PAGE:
OK, maybe spirits don't roam in Bergen County, but try telling that to ghost hunters and lovers of local lore. Every region of the country boasts legends of visitors from the great beyond and Bergen is no exception.
The Alpine Historical Society will tell you the wealthy Manuel Rionda commissioned the stone clock tower's construction in the early 1900s as the centerpiece of his Rio Vista estate and as a tribute to his wife. But legend will tell you that one night, when the wife climbed to the top of the unfinished tower, she looked out onto the grounds and saw her husband with another woman. And so she jumped. Her ghost reportedly still haunts the tower, and supposedly you can summon her – or the devil himself – by circling the tower (some say three times, or six, or eight) at night.
Easton Tower, located between Red Mill Road and Route 4 in Paramus, stands silent vigil over the area that once accommodated the Red Mill, which used to be haunted. "The neighbors say that strange noises are to be heard in the building after night fall," the author of an 1874 article in the Bergen Democrat says. "On one occasion, an apparition in white stood at the window. It would not be unreasonable to suppose the spirits of the departed return to earth."
Von Steuben House
Legend has it that in 1951, the ghost of Gen. F.W.A. Von Steuben returned to visit his 18th-century home. He sat in a chair and conversed with a woman in the house. Von Steuben asked about the state of the Revolutionary War, Gen. George Washington and affairs in the fledgling nation. Shocked to learn that nearly 200 years had passed since he had passed, the specter vanished.
Elizabeth Cady Stanton House
This national historic landmark has seen repeated paranormal activities over the years: lights turning on and off, doors slamming, strange visions and noises emanating from seemingly nowhere. Stories attribute those unexplained occurrences to two separate incidents: when a female journalist killed herself in a third-floor bedroom and when a husband stabbed his wife to death elsewhere in the home.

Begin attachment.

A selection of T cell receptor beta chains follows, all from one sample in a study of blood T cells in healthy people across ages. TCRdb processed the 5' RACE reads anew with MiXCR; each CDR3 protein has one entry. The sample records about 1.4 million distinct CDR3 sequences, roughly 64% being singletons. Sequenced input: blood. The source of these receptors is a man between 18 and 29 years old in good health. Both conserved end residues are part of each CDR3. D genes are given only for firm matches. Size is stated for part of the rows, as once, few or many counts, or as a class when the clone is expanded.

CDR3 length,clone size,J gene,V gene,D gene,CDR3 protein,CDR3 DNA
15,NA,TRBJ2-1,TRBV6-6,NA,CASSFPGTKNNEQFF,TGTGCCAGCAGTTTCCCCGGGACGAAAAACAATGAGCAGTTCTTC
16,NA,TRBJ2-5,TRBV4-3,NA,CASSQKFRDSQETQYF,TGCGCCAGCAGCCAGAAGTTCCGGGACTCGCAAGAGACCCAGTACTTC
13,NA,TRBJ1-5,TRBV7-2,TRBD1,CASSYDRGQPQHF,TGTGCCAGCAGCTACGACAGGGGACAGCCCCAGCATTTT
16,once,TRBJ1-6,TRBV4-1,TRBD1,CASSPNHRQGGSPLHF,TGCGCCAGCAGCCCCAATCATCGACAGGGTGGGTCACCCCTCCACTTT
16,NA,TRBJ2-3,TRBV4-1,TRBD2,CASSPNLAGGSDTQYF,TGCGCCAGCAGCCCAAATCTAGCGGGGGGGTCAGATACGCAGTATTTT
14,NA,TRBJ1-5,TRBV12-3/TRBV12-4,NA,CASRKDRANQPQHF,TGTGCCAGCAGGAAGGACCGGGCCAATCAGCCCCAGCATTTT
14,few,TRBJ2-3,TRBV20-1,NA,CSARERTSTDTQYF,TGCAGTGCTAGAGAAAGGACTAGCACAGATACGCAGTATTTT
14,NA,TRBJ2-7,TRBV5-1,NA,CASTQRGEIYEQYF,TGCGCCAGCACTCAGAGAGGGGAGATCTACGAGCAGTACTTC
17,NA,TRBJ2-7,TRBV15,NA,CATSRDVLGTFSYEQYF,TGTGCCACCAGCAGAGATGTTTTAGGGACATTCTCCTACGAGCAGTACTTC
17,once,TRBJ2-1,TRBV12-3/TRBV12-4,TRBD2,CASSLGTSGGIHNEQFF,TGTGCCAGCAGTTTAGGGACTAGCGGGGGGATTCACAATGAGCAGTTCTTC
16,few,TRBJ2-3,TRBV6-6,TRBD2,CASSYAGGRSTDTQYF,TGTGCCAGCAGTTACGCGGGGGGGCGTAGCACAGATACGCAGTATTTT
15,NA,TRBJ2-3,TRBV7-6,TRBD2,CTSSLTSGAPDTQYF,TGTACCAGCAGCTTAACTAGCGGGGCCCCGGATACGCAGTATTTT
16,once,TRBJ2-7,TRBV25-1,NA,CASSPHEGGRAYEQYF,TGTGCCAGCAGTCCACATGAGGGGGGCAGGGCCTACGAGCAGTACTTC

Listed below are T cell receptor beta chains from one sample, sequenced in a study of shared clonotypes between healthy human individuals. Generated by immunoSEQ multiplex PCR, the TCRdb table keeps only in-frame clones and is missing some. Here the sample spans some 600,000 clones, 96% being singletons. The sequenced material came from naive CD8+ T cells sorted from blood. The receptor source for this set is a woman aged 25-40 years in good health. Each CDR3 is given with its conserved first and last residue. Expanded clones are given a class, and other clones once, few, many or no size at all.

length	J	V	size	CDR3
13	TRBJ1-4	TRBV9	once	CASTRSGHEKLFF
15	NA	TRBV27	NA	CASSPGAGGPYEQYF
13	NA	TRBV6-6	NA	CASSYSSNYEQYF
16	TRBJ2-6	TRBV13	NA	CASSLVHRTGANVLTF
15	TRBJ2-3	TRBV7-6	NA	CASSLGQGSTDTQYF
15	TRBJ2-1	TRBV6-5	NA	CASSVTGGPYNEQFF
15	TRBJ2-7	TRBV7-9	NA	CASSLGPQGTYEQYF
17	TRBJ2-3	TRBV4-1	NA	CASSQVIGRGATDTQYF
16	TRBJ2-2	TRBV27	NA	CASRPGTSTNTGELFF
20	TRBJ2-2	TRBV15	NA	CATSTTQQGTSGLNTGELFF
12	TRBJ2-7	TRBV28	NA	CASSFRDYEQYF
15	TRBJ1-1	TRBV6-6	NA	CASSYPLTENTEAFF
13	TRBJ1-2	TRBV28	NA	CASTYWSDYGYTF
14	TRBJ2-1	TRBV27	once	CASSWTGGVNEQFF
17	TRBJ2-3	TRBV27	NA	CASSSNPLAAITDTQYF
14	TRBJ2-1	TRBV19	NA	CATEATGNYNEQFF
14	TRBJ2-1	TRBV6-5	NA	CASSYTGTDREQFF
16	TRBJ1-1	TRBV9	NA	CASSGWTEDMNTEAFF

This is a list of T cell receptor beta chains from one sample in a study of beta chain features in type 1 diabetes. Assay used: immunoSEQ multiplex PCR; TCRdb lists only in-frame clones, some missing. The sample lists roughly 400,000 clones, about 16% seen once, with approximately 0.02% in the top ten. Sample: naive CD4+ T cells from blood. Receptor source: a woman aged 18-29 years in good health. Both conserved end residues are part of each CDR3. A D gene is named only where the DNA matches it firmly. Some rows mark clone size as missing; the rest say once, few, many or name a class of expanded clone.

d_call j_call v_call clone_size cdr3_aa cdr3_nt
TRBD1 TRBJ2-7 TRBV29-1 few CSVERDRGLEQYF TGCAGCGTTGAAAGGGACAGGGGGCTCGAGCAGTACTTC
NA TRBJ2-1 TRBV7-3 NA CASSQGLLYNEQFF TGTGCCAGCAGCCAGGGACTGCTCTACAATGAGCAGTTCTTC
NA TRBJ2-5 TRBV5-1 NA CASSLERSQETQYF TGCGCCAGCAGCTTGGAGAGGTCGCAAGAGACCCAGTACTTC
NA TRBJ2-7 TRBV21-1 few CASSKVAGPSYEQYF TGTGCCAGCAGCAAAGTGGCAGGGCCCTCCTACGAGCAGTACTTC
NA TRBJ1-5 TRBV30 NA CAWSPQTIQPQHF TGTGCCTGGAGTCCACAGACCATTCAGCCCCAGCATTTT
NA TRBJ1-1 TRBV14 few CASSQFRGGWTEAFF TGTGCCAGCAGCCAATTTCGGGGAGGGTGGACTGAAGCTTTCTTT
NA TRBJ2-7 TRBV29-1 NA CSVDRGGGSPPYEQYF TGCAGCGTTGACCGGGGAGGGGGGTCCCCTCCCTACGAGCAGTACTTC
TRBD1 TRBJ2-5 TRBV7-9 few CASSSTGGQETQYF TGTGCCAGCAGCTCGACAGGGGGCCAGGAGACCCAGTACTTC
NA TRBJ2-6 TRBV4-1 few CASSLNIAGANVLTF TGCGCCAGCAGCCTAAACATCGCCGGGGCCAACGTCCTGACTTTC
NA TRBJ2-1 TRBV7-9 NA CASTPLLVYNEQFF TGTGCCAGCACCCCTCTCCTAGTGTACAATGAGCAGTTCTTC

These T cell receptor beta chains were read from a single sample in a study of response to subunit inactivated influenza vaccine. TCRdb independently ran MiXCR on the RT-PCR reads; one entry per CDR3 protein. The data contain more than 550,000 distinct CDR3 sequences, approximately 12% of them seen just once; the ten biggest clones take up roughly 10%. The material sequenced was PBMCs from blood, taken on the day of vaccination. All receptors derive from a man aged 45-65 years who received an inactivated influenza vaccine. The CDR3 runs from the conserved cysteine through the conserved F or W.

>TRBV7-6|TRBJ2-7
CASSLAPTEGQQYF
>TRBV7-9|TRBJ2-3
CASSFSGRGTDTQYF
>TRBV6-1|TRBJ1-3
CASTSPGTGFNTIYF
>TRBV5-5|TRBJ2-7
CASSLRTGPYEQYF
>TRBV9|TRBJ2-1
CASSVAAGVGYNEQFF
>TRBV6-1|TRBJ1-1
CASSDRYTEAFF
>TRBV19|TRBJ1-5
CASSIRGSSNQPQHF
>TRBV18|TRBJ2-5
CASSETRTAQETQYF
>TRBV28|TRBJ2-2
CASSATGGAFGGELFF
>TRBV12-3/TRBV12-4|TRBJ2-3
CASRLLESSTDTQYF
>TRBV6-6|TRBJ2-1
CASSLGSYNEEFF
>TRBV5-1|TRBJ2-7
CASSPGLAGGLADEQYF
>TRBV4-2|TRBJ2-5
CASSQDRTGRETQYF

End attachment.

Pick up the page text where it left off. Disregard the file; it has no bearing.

Built in 1864 and owned by the Crayhay family from 1906 to 1934, this is said to be one of the most haunted homes in New Jersey. The ghosts who roam its halls are thought to include Max Crayhay, who committed suicide in the home's barn; a neighbor, Rose, who fell to her death from an upstairs window; an elderly woman who was shot and killed during a robbery attempt; and a young boy who supposedly died in an accident. Even a yellow-and-white cat haunts the third floor.
Every Cemetery Ever
Bergen's more than 150 cemeteries teem with spectral legend. Highlights include Edgewater's Vreeland Cemetery, which purportedly holds the 15th-century grave of a Lenape princess and attracts the spirits of Lenape Indians, and Harrington Park's Blauvelt Cemetery, where some say mysterious shadows and visions have appeared in photographs and the ticking of a clock can be heard if you listen closely enough.